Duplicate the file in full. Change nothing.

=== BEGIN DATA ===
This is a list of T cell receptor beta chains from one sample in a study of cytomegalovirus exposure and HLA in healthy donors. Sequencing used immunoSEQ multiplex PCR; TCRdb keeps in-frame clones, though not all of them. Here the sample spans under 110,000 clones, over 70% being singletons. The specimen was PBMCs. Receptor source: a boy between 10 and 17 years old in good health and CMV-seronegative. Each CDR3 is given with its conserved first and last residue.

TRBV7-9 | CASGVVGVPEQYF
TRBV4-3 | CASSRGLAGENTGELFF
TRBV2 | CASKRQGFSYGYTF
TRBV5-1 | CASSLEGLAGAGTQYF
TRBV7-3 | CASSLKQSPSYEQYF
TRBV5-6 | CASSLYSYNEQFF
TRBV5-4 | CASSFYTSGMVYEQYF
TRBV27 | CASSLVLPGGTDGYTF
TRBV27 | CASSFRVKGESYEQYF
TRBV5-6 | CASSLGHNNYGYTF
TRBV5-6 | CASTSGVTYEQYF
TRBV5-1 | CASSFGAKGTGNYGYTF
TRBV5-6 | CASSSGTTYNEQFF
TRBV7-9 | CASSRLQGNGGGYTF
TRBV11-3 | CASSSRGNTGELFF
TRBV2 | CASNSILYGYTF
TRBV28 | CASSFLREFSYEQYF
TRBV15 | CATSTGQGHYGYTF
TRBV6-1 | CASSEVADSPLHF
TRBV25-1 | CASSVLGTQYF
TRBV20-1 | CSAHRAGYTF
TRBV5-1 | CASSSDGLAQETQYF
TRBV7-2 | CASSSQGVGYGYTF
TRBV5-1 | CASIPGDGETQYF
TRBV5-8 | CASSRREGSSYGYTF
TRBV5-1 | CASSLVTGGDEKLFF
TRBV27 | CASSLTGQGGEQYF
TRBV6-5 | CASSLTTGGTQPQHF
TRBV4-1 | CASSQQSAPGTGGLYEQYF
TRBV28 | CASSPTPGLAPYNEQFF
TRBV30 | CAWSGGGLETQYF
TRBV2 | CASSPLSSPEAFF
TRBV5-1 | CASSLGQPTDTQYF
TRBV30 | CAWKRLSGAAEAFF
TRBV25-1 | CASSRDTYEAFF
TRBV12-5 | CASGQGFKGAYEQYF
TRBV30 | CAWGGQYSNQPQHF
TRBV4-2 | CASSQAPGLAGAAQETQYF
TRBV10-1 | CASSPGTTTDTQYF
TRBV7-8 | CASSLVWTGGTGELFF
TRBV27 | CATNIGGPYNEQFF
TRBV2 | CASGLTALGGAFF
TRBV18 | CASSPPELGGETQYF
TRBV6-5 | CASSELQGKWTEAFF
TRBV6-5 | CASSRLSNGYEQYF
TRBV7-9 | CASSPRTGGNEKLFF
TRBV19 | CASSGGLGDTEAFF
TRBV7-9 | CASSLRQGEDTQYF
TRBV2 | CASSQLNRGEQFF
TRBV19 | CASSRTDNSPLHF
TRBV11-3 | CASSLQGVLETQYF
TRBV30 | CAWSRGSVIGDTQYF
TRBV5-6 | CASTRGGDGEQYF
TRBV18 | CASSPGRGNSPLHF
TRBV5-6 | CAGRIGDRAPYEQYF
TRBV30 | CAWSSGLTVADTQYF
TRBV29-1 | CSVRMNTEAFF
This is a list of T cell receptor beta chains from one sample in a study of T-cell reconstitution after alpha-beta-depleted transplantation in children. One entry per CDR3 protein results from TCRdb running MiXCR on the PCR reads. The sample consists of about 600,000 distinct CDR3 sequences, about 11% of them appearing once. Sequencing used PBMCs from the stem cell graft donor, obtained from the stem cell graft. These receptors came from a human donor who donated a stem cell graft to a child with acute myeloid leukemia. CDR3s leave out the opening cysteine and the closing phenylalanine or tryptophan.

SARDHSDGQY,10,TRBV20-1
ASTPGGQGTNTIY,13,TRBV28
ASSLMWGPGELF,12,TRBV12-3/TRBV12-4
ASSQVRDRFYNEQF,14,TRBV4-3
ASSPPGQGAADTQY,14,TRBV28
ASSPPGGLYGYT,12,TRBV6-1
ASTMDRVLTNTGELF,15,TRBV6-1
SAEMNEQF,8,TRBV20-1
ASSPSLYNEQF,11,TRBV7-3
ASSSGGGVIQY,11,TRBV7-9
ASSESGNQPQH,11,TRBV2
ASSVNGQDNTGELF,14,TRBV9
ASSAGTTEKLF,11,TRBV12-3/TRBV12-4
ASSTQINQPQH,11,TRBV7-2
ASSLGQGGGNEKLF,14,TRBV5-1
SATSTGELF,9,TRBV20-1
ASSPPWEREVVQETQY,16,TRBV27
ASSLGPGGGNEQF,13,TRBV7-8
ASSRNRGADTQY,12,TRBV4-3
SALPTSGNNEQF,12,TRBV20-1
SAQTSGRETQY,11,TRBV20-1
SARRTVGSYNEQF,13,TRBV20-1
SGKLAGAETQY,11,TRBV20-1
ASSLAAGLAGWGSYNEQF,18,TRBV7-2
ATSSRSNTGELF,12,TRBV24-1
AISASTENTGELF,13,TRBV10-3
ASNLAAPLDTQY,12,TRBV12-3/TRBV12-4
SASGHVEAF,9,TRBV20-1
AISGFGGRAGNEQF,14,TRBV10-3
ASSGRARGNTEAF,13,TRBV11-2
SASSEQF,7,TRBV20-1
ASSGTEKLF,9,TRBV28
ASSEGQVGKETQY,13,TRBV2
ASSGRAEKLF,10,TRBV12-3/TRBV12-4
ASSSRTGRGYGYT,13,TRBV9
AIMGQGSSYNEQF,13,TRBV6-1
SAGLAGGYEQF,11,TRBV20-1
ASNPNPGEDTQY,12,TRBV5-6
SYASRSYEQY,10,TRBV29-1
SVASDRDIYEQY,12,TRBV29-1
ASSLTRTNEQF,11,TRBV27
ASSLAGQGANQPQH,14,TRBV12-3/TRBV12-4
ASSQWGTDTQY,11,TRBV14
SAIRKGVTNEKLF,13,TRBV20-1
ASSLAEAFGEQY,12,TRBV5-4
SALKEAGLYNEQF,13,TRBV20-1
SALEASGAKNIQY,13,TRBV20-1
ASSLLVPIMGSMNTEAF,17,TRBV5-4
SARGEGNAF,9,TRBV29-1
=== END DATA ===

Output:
This is a list of T cell receptor beta chains from one sample in a study of cytomegalovirus exposure and HLA in healthy donors. Sequencing used immunoSEQ multiplex PCR; TCRdb keeps in-frame clones, though not all of them. Here the sample spans under 110,000 clones, over 70% being singletons. The specimen was PBMCs. Receptor source: a boy between 10 and 17 years old in good health and CMV-seronegative. Each CDR3 is given with its conserved first and last residue.

TRBV7-9 | CASGVVGVPEQYF
TRBV4-3 | CASSRGLAGENTGELFF
TRBV2 | CASKRQGFSYGYTF
TRBV5-1 | CASSLEGLAGAGTQYF
TRBV7-3 | CASSLKQSPSYEQYF
TRBV5-6 | CASSLYSYNEQFF
TRBV5-4 | CASSFYTSGMVYEQYF
TRBV27 | CASSLVLPGGTDGYTF
TRBV27 | CASSFRVKGESYEQYF
TRBV5-6 | CASSLGHNNYGYTF
TRBV5-6 | CASTSGVTYEQYF
TRBV5-1 | CASSFGAKGTGNYGYTF
TRBV5-6 | CASSSGTTYNEQFF
TRBV7-9 | CASSRLQGNGGGYTF
TRBV11-3 | CASSSRGNTGELFF
TRBV2 | CASNSILYGYTF
TRBV28 | CASSFLREFSYEQYF
TRBV15 | CATSTGQGHYGYTF
TRBV6-1 | CASSEVADSPLHF
TRBV25-1 | CASSVLGTQYF
TRBV20-1 | CSAHRAGYTF
TRBV5-1 | CASSSDGLAQETQYF
TRBV7-2 | CASSSQGVGYGYTF
TRBV5-1 | CASIPGDGETQYF
TRBV5-8 | CASSRREGSSYGYTF
TRBV5-1 | CASSLVTGGDEKLFF
TRBV27 | CASSLTGQGGEQYF
TRBV6-5 | CASSLTTGGTQPQHF
TRBV4-1 | CASSQQSAPGTGGLYEQYF
TRBV28 | CASSPTPGLAPYNEQFF
TRBV30 | CAWSGGGLETQYF
TRBV2 | CASSPLSSPEAFF
TRBV5-1 | CASSLGQPTDTQYF
TRBV30 | CAWKRLSGAAEAFF
TRBV25-1 | CASSRDTYEAFF
TRBV12-5 | CASGQGFKGAYEQYF
TRBV30 | CAWGGQYSNQPQHF
TRBV4-2 | CASSQAPGLAGAAQETQYF
TRBV10-1 | CASSPGTTTDTQYF
TRBV7-8 | CASSLVWTGGTGELFF
TRBV27 | CATNIGGPYNEQFF
TRBV2 | CASGLTALGGAFF
TRBV18 | CASSPPELGGETQYF
TRBV6-5 | CASSELQGKWTEAFF
TRBV6-5 | CASSRLSNGYEQYF
TRBV7-9 | CASSPRTGGNEKLFF
TRBV19 | CASSGGLGDTEAFF
TRBV7-9 | CASSLRQGEDTQYF
TRBV2 | CASSQLNRGEQFF
TRBV19 | CASSRTDNSPLHF
TRBV11-3 | CASSLQGVLETQYF
TRBV30 | CAWSRGSVIGDTQYF
TRBV5-6 | CASTRGGDGEQYF
TRBV18 | CASSPGRGNSPLHF
TRBV5-6 | CAGRIGDRAPYEQYF
TRBV30 | CAWSSGLTVADTQYF
TRBV29-1 | CSVRMNTEAFF
This is a list of T cell receptor beta chains from one sample in a study of T-cell reconstitution after alpha-beta-depleted transplantation in children. One entry per CDR3 protein results from TCRdb running MiXCR on the PCR reads. The sample consists of about 600,000 distinct CDR3 sequences, about 11% of them appearing once. Sequencing used PBMCs from the stem cell graft donor, obtained from the stem cell graft. These receptors came from a human donor who donated a stem cell graft to a child with acute myeloid leukemia. CDR3s leave out the opening cysteine and the closing phenylalanine or tryptophan.

SARDHSDGQY,10,TRBV20-1
ASTPGGQGTNTIY,13,TRBV28
ASSLMWGPGELF,12,TRBV12-3/TRBV12-4
ASSQVRDRFYNEQF,14,TRBV4-3
ASSPPGQGAADTQY,14,TRBV28
ASSPPGGLYGYT,12,TRBV6-1
ASTMDRVLTNTGELF,15,TRBV6-1
SAEMNEQF,8,TRBV20-1
ASSPSLYNEQF,11,TRBV7-3
ASSSGGGVIQY,11,TRBV7-9
ASSESGNQPQH,11,TRBV2
ASSVNGQDNTGELF,14,TRBV9
ASSAGTTEKLF,11,TRBV12-3/TRBV12-4
ASSTQINQPQH,11,TRBV7-2
ASSLGQGGGNEKLF,14,TRBV5-1
SATSTGELF,9,TRBV20-1
ASSPPWEREVVQETQY,16,TRBV27
ASSLGPGGGNEQF,13,TRBV7-8
ASSRNRGADTQY,12,TRBV4-3
SALPTSGNNEQF,12,TRBV20-1
SAQTSGRETQY,11,TRBV20-1
SARRTVGSYNEQF,13,TRBV20-1
SGKLAGAETQY,11,TRBV20-1
ASSLAAGLAGWGSYNEQF,18,TRBV7-2
ATSSRSNTGELF,12,TRBV24-1
AISASTENTGELF,13,TRBV10-3
ASNLAAPLDTQY,12,TRBV12-3/TRBV12-4
SASGHVEAF,9,TRBV20-1
AISGFGGRAGNEQF,14,TRBV10-3
ASSGRARGNTEAF,13,TRBV11-2
SASSEQF,7,TRBV20-1
ASSGTEKLF,9,TRBV28
ASSEGQVGKETQY,13,TRBV2
ASSGRAEKLF,10,TRBV12-3/TRBV12-4
ASSSRTGRGYGYT,13,TRBV9
AIMGQGSSYNEQF,13,TRBV6-1
SAGLAGGYEQF,11,TRBV20-1
ASNPNPGEDTQY,12,TRBV5-6
SYASRSYEQY,10,TRBV29-1
SVASDRDIYEQY,12,TRBV29-1
ASSLTRTNEQF,11,TRBV27
ASSLAGQGANQPQH,14,TRBV12-3/TRBV12-4
ASSQWGTDTQY,11,TRBV14
SAIRKGVTNEKLF,13,TRBV20-1
ASSLAEAFGEQY,12,TRBV5-4
SALKEAGLYNEQF,13,TRBV20-1
SALEASGAKNIQY,13,TRBV20-1
ASSLLVPIMGSMNTEAF,17,TRBV5-4
SARGEGNAF,9,TRBV29-1